Now, I never played much football, ever. The last time I played football of any sort was probably back in high school P.E., and even then I’m not even sure if I even touched the ball. The majority of games that I have attended and watched have been with a saxophone in my hands (I should clarify I was in pep band… I’m not that eccentric), and I am really, really (still) confused by the minutia of the rules. Nevertheless, I felt the pang of a door closing when I realized that I was three years older than most of the players. It’s silly– I had no intention, ever, of being a professional football player, but the feeling that I no longer could seemed somehow poignant.

As the years have passed, I’ve become familiar with a similar sensation: feeling like people younger than me are more “on track” than I am. Unless I start to lie about my age, I will never be featured in a “thirty to watch under thirty” list. My dentist is now younger than I am. Peers from high school and college have houses, kids, and/or pets. I even find myself comparing myself to my parents, who, at my age, were working at established careers, living in the house they’re still living in, and raising two kids while expecting a third.

When I think about it, though, I don’t really want that… yet. I don’t want to be a dentist with two kids, a golden retriever, and a riding lawnmower (not that there’s anything wrong with that). I like that I spend more time planning expeditions and making art than I do thinking about new bathroom faucets and spraying dandelions. I appreciate that I’m still young enough to be ambitious, and to still have room in my life to be many things, even if I am ten years too old and 200 pounds too light to be a football player.

There’s still a whole world out there for me to explore, and, frankly, still plenty of time for me to change my mind and decide to go to grad school to be a dentist, doctor, or lawyer. And, comparing myself to my parents again, even my dad has reinvented himself in the last then years, when he went to law school to become an attorney. Heck, there’s still always the possibility that I’ll be on the field at a future Superbowl, except as a photographer, team staff member, millionaire team owner, mascot in a funny costume, or crazed fan. I’m not running out of time, I’m hitting my stride, and becoming myself.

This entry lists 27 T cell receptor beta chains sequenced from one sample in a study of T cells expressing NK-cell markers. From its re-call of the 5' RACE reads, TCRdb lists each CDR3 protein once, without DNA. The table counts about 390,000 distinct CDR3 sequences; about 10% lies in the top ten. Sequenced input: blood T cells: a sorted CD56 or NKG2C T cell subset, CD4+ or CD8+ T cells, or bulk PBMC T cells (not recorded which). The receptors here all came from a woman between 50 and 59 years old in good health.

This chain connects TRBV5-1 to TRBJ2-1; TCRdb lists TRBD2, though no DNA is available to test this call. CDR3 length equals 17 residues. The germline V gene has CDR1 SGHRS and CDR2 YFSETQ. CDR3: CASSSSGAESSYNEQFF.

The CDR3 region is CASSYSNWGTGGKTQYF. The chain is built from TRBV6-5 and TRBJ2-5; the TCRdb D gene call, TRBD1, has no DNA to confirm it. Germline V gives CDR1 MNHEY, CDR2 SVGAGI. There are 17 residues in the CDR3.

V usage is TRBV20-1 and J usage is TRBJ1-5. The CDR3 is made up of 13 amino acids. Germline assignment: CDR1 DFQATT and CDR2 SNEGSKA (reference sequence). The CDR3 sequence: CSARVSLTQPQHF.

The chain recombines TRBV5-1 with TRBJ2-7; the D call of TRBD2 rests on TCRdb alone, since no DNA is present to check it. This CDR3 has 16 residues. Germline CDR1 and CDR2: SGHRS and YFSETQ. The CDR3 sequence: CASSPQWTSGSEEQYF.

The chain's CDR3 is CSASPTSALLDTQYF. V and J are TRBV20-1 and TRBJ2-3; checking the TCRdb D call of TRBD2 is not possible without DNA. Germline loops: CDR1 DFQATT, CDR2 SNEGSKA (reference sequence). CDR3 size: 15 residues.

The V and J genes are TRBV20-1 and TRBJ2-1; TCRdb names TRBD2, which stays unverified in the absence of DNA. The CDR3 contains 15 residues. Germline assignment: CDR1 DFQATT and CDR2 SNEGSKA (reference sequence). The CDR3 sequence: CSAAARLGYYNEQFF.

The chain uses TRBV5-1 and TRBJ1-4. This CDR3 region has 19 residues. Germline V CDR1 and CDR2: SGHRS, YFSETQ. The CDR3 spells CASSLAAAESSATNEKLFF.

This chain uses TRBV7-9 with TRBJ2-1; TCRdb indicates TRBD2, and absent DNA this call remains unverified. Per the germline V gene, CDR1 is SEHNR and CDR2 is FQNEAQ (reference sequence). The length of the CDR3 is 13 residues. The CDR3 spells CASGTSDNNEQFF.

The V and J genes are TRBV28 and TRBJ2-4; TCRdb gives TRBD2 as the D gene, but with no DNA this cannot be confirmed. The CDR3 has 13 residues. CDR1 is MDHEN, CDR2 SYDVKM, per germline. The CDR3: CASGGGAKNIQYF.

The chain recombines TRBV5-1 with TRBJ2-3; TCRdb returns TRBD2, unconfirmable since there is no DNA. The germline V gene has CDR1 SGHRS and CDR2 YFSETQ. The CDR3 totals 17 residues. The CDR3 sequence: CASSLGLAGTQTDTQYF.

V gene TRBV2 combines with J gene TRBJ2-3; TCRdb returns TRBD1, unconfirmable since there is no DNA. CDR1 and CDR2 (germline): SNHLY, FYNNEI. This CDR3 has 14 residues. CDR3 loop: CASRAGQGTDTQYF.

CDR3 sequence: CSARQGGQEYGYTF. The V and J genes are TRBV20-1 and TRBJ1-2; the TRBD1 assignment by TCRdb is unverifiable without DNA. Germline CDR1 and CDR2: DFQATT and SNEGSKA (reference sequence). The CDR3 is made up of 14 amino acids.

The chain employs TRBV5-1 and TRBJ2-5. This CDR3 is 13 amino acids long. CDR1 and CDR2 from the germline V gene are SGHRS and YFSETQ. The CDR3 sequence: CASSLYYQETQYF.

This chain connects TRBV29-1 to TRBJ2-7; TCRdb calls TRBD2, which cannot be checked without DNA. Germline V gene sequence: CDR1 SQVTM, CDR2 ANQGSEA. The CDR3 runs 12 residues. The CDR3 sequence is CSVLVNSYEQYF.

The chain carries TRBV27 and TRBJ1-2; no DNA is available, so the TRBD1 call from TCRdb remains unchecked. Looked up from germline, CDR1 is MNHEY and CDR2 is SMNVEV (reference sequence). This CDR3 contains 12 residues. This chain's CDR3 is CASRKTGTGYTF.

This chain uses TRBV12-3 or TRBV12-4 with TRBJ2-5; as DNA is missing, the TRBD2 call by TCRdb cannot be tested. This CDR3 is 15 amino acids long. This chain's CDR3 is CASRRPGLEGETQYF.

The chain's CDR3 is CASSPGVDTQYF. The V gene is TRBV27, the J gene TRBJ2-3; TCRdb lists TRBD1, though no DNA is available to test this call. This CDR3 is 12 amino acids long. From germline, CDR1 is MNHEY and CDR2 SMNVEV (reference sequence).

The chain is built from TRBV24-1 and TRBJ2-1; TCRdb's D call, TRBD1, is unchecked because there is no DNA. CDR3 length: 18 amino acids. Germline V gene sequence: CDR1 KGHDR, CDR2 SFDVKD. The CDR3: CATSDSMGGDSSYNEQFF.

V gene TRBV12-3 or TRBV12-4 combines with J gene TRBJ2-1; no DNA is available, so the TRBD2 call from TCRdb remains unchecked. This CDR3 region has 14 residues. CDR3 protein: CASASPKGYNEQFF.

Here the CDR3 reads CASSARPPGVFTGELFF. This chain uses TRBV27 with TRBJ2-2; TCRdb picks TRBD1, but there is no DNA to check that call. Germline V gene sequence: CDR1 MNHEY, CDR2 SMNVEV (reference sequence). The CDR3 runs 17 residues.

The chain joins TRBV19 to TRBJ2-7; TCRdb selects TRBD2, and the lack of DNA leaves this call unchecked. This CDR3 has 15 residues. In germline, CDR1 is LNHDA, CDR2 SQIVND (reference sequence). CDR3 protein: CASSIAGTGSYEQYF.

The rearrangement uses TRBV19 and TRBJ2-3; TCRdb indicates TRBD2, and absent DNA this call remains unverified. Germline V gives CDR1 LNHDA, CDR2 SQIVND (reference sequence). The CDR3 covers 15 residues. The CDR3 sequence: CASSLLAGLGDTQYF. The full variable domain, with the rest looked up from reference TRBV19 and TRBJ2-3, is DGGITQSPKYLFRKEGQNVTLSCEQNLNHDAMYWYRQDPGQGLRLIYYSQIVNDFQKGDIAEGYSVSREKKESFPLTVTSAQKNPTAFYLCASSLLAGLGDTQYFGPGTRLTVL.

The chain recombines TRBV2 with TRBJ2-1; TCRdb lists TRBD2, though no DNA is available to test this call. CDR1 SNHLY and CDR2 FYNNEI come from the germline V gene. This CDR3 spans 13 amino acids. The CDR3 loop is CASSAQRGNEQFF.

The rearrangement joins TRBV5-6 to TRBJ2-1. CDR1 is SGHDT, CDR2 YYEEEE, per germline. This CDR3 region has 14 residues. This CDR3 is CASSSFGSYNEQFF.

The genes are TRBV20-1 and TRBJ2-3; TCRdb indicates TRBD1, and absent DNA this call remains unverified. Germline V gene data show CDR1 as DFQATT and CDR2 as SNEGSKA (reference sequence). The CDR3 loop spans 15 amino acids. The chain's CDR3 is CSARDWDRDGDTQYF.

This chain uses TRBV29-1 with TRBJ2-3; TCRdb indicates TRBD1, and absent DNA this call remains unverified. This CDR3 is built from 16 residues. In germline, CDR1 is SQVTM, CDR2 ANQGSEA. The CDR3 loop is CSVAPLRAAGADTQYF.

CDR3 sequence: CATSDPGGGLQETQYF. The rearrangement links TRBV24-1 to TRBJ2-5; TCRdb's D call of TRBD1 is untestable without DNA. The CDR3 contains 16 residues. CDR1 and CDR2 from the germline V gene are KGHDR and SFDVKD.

I’m looking forward to my thirties, and if I can make the entire decade as interesting as the past year, then I’ll have quite a list of accomplishments by the time I find myself contemplating my fortieth birthday.

Looking Ahead to the Summer

I’ve been a busy video editor these past couple of days, working on trimming various accumulated footage into a pitch video for our upcoming Kickstarter campaign, titled “Summit to Sea”, which will launch this Sunday. As I’ve mentioned, Lorie and I are planning on kayaking from my childhood home in Stevensville, MT, all the way to the Pacific Ocean this summer, so I’ve been trying to make a nice, motivational video to get off on the right foot for our fundraising campaign.

In terms of what we’ll be making during this endeavor, our plan is to follow the rivers to the sea, and make artwork along the way. For me, this will take the form of drawings and photography, as well as some writing. We’ll distill our efforts into a sort of travel-journal art book following the completion of our journey, which should be a thorough and engaging portrait of that particular route to the sea.

For years this project has only existed in my mind as one of those “you know, I’d really like to someday” kind of things, and at some point several years ago I told Lorie about it. It’s one of those projects that’s very tempting to put off, or do “later”, but Lorie has really encouraged me to make it a reality, especially now, when our schedules are still open from our residency travels. Now that we’re entering the “action phase” of the project, I’m getting pretty excited about it.

There’s a long way to go yet, of course. We’ve still got a lot of dollars to raise before we’ll be able to launch our boats to head for the ocean, but it’s definitely on its way to taking on a more tangible form than it did all those years ago when I was in high school, looking at the mountain snows from my window, wondering what sort of other places it passes through on its way to the sea.

Codename Porkchop

January is usually the time of year when we find the web and various other media inundated with a variety of either “Best of 2011” lists, or resolutions for 2012. I don’t think I’ll really worry about crafting this first post of 2012 to match either of those themes, but I won’t go so far as to say that I won’t touch on them a little bit.

Things have been pretty quiet around here on the website for the last couple of weeks, which I’m afraid corresponds to a lack of creative output on my part. I wrote about it a couple weeks ago, so I won’t re-hash too much, but it’s felt a lot like the combination of returning home from the Netherlands and diving straight into the Christmas Season created something of a double-whammy of distraction. It’s been surprisingly difficult to keep myself in the creative mindset that I was able to occupy while in Renkum, so I need to get more aggressive about walling myself off a bit and taking time to draw, take photographs, and create cryptic-looking alphabets like a crazy person.